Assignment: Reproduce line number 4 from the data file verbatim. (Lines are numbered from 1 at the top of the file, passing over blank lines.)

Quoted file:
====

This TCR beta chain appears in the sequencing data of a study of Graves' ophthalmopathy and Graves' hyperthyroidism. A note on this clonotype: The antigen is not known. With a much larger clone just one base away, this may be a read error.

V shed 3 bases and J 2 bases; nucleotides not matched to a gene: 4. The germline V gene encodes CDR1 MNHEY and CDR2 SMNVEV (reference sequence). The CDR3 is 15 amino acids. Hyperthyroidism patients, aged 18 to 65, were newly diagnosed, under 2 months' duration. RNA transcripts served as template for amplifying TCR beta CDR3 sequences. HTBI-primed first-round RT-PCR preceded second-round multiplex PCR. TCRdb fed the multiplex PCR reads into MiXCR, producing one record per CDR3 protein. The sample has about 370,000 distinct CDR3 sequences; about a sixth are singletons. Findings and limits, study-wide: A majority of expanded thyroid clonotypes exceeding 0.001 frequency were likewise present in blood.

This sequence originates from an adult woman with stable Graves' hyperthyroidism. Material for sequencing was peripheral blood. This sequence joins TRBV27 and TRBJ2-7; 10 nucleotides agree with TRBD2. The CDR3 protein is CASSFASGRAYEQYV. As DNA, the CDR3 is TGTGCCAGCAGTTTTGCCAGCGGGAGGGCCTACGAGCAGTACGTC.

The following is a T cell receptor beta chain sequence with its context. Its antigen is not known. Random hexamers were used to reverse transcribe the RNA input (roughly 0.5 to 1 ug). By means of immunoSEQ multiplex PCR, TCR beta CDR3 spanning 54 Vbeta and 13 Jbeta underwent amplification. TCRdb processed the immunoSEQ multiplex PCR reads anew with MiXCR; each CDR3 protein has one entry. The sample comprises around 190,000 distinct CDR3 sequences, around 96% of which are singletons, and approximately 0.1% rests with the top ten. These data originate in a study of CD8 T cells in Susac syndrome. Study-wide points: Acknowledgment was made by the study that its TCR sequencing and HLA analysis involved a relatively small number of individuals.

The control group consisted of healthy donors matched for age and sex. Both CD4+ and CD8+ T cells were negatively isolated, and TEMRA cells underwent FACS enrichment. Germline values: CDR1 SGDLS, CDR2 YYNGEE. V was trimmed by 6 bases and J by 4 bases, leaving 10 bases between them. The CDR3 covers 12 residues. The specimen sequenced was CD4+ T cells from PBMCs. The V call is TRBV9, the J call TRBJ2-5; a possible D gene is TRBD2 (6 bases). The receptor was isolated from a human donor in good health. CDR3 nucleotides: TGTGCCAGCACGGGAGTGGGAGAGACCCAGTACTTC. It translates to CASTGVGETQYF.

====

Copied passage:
The following is a T cell receptor beta chain sequence with its context. Its antigen is not known. Random hexamers were used to reverse transcribe the RNA input (roughly 0.5 to 1 ug). By means of immunoSEQ multiplex PCR, TCR beta CDR3 spanning 54 Vbeta and 13 Jbeta underwent amplification. TCRdb processed the immunoSEQ multiplex PCR reads anew with MiXCR; each CDR3 protein has one entry. The sample comprises around 190,000 distinct CDR3 sequences, around 96% of which are singletons, and approximately 0.1% rests with the top ten. These data originate in a study of CD8 T cells in Susac syndrome. Study-wide points: Acknowledgment was made by the study that its TCR sequencing and HLA analysis involved a relatively small number of individuals.